5. Yeah, this really sucks for Plat AMEX holders. Most of the US airports on have PP lounges in their international terminals, so the restaurants were great. They keep chipping away at the benefits of keeping the card, and Centurion lounges aren’t opening fast enough, are starting to cut back on food offered and are too crowded. The PP lounge at Sea-Tac had nothing I wanted to eat.

  6. @ghostrider – it was very telling to me that there was Zero attempt to keep my business, not even a spend this much in this amount of time to get bonus MR points. That tells me a lot about my value to AMEX. I’m certainly not going to pay $595 for a list of benefits that don’t really help me (Marriott Gold, Centurion Lounge access, Skyclub access are probably the most useful to me) So AMEX is helping save me $595 and I still have the ability to buy into Skyclubs for $29/visit.

  7. @donald – PP lounges at SEA were preferred to the Centurion Lounge there, even with the food on offer it was still better than AMEX

  8. @Gary: Thank you! But I have not received that email from Priority Pass stating the removal of the restaurant benefit… Plenty of other emails from them, so it’s not a filtering issue. Maybe there’s a chance that it’s only Hong Kong and US card? (crossing fingers)

  9. @Fred

    It is worldwide. UK members have received their notices.

    You may want to check if there is anything on your statement that you have missed.

    Many claimed they were notified, ONLY to find out the notice was on their June statements that they just did not realize or noticed it.

    Now the restaurants would have much less complaints about PP users not give any tip… Witnessed such at American Tap Room at DCA a few weeks ago. A lady sat by the high top alone with a drink in hand asked the server to split the charges into 2 PP cards – obviously her bill exceeded the $28 pp limit but she had 2 PP cards. Server said she needed to ask manager, but came back said manager OKed it.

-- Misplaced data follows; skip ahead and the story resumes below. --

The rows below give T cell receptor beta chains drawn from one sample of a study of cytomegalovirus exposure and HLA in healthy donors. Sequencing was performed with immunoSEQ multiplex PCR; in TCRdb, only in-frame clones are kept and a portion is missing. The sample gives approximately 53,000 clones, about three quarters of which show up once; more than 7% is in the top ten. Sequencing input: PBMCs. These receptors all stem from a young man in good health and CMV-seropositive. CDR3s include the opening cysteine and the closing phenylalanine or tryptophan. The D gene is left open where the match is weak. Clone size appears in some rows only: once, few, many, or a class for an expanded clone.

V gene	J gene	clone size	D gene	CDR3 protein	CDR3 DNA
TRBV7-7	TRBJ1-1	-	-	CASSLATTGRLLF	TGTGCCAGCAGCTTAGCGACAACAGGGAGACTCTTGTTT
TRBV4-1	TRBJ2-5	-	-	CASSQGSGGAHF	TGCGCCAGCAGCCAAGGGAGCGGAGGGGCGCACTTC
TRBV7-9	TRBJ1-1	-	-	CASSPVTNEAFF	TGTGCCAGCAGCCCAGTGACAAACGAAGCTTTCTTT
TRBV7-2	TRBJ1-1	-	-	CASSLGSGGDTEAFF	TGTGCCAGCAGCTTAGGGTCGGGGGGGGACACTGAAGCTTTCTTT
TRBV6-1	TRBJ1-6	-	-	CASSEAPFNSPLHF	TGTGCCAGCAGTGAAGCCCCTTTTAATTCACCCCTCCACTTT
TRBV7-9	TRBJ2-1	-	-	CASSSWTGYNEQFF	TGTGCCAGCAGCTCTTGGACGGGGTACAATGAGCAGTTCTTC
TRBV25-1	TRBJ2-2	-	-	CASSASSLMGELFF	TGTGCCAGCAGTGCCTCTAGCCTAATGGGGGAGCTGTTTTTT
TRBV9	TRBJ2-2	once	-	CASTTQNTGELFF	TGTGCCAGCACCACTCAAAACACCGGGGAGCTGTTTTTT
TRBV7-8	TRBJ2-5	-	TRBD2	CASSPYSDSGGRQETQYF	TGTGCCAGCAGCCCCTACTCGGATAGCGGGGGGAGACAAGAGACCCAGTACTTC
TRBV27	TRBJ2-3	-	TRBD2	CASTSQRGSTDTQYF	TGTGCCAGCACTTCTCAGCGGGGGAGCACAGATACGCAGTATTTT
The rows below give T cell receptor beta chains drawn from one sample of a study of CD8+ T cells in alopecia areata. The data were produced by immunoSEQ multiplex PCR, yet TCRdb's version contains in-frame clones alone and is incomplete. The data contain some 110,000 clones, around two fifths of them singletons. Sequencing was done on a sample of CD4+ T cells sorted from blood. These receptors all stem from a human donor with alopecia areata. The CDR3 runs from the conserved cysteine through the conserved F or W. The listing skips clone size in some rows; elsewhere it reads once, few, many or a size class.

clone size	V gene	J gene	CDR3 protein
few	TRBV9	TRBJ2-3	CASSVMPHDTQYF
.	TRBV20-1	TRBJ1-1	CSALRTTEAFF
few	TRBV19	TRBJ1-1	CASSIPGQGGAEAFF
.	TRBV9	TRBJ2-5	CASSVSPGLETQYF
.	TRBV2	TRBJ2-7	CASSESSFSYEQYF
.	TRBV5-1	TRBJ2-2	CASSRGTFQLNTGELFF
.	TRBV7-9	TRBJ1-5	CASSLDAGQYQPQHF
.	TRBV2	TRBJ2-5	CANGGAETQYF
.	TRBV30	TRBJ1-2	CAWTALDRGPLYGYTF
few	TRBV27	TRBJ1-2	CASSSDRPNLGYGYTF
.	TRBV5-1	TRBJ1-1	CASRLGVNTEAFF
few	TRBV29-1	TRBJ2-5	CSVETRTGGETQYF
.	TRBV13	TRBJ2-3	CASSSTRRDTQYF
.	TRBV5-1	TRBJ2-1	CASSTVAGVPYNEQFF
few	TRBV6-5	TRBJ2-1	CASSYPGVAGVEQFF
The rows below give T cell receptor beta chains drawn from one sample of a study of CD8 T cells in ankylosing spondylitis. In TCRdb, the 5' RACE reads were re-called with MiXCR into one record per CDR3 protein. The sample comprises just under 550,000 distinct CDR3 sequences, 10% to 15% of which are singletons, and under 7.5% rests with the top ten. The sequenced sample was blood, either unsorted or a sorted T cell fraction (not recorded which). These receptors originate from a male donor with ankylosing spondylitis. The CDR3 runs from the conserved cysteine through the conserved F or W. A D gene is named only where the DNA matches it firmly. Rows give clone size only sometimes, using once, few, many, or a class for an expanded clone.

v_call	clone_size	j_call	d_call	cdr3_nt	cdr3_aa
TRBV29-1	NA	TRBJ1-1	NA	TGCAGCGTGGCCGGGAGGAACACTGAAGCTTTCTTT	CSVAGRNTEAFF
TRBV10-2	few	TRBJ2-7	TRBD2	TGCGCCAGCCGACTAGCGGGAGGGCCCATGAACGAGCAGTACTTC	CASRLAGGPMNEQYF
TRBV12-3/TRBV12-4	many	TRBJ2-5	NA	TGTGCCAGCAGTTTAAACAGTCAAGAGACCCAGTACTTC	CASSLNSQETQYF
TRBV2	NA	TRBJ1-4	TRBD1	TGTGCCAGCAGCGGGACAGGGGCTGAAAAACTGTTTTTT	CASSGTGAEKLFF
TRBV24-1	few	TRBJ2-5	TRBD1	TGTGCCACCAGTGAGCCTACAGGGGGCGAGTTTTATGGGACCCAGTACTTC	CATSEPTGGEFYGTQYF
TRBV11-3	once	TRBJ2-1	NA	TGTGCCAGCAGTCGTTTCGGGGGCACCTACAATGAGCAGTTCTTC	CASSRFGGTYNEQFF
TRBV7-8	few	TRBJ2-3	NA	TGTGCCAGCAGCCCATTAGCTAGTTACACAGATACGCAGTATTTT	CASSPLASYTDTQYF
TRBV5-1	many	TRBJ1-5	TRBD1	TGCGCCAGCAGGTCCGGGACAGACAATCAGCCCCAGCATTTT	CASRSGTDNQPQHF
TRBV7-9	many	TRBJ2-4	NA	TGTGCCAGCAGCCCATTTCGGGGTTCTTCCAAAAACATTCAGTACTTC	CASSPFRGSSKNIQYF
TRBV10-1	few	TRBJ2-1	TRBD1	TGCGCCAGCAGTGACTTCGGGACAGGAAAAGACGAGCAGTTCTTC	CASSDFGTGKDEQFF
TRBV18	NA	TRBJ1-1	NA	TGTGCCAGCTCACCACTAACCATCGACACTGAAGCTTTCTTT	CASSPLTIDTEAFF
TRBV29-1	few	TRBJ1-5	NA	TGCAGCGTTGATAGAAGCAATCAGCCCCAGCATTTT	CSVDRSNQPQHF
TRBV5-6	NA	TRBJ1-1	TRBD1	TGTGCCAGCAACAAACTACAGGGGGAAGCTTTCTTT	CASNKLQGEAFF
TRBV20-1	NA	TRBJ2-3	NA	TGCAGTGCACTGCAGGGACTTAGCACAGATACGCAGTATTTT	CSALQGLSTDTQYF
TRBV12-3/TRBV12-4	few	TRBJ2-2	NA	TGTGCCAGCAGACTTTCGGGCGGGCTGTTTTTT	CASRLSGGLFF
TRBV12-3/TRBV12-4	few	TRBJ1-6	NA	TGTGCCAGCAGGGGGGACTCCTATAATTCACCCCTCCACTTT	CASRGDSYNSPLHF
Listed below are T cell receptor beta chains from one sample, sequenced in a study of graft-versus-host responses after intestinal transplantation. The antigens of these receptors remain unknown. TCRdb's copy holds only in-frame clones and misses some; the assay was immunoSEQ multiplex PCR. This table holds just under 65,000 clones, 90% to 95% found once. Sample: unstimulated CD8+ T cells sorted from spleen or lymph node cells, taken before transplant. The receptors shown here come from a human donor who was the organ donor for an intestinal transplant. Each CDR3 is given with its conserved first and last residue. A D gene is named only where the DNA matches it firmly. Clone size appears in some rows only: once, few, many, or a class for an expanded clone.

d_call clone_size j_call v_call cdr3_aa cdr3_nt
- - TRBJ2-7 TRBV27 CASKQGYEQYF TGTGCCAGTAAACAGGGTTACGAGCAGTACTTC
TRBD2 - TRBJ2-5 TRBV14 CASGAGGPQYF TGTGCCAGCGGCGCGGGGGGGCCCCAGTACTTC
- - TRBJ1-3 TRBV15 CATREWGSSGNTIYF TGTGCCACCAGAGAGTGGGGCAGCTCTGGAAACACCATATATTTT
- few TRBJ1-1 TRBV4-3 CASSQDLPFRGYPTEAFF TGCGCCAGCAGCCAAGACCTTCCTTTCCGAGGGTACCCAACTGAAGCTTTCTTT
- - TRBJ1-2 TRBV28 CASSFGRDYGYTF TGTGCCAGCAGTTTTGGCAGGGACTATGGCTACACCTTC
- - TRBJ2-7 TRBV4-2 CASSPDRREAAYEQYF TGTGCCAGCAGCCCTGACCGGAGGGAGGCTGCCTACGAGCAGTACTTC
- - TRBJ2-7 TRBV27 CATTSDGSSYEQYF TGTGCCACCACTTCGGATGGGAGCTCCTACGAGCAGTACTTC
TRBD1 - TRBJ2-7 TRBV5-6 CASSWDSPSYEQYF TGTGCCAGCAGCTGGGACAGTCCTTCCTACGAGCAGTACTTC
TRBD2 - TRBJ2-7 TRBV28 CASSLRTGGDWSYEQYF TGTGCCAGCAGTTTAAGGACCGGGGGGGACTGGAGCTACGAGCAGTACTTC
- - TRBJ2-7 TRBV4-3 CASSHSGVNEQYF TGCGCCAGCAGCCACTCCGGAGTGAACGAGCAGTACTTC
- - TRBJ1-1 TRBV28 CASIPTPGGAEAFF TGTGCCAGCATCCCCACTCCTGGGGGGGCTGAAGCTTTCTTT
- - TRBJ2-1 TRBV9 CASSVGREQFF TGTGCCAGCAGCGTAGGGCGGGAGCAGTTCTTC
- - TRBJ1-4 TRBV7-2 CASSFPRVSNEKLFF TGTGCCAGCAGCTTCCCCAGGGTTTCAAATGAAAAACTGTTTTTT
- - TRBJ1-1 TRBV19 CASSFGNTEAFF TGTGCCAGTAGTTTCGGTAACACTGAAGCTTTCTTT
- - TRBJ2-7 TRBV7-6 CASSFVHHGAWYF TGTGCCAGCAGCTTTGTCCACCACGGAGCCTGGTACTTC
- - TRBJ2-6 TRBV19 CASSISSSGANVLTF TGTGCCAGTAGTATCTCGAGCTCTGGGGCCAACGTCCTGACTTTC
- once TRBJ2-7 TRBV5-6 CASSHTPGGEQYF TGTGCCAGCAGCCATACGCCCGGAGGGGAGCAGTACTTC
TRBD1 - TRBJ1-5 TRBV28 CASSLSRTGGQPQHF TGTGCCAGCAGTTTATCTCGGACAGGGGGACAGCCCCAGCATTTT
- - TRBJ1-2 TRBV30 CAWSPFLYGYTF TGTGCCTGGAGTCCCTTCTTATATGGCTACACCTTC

The lady said I would think so because they belonged to 2 accounts (true). Then she got up and left – NO Tip left.

  10. I forgot to add – The American Tap Room at DCA would NOT let you pack the left over if you are using PP card benefit, even though you have eaten some of the plate but the leftover is theirs, not yours DESPITE You have already paid it with the PP benefit.

    They would rather dump the left over to trash instead of letting PP customers take it, so to prevent people do a take out with alternate form…

  11. For those of us with both the CSR and Amex, is there any good way to keep track of which PP card belongs to which account? I’ve tossed both in the pouch with all of my infrequently used cards and honestly have no clue.

  12. @Mark I write “chase” and “amex” on the signature line on the back of each respective card

  13. @Mark – You should have received an email from Priority Pass indicating the restaurant benefit was going away. The card number associated with that email is in the upper right-hand corner of the email. That card would be the one associated with Amex.

  14. Unless it’s a truly bad generic lounge, such as “The Club” network, most PP lounges restrict entry these days. On a recent trip, I saw lounges in Miami (both Avianca and LATAM lounges), Lima, and the Star Alliance Lounge in Buenos Aires all block PP use. I was flying in business so accessed everywhere I needed to, but they were all turning away PP members.

    Unfortunately, PP is rarely useful anymore. The restaurant use is the only real value I see in the program these days. They advertise over 1,200 lounges worldwide, but the vast majority do not allow entry.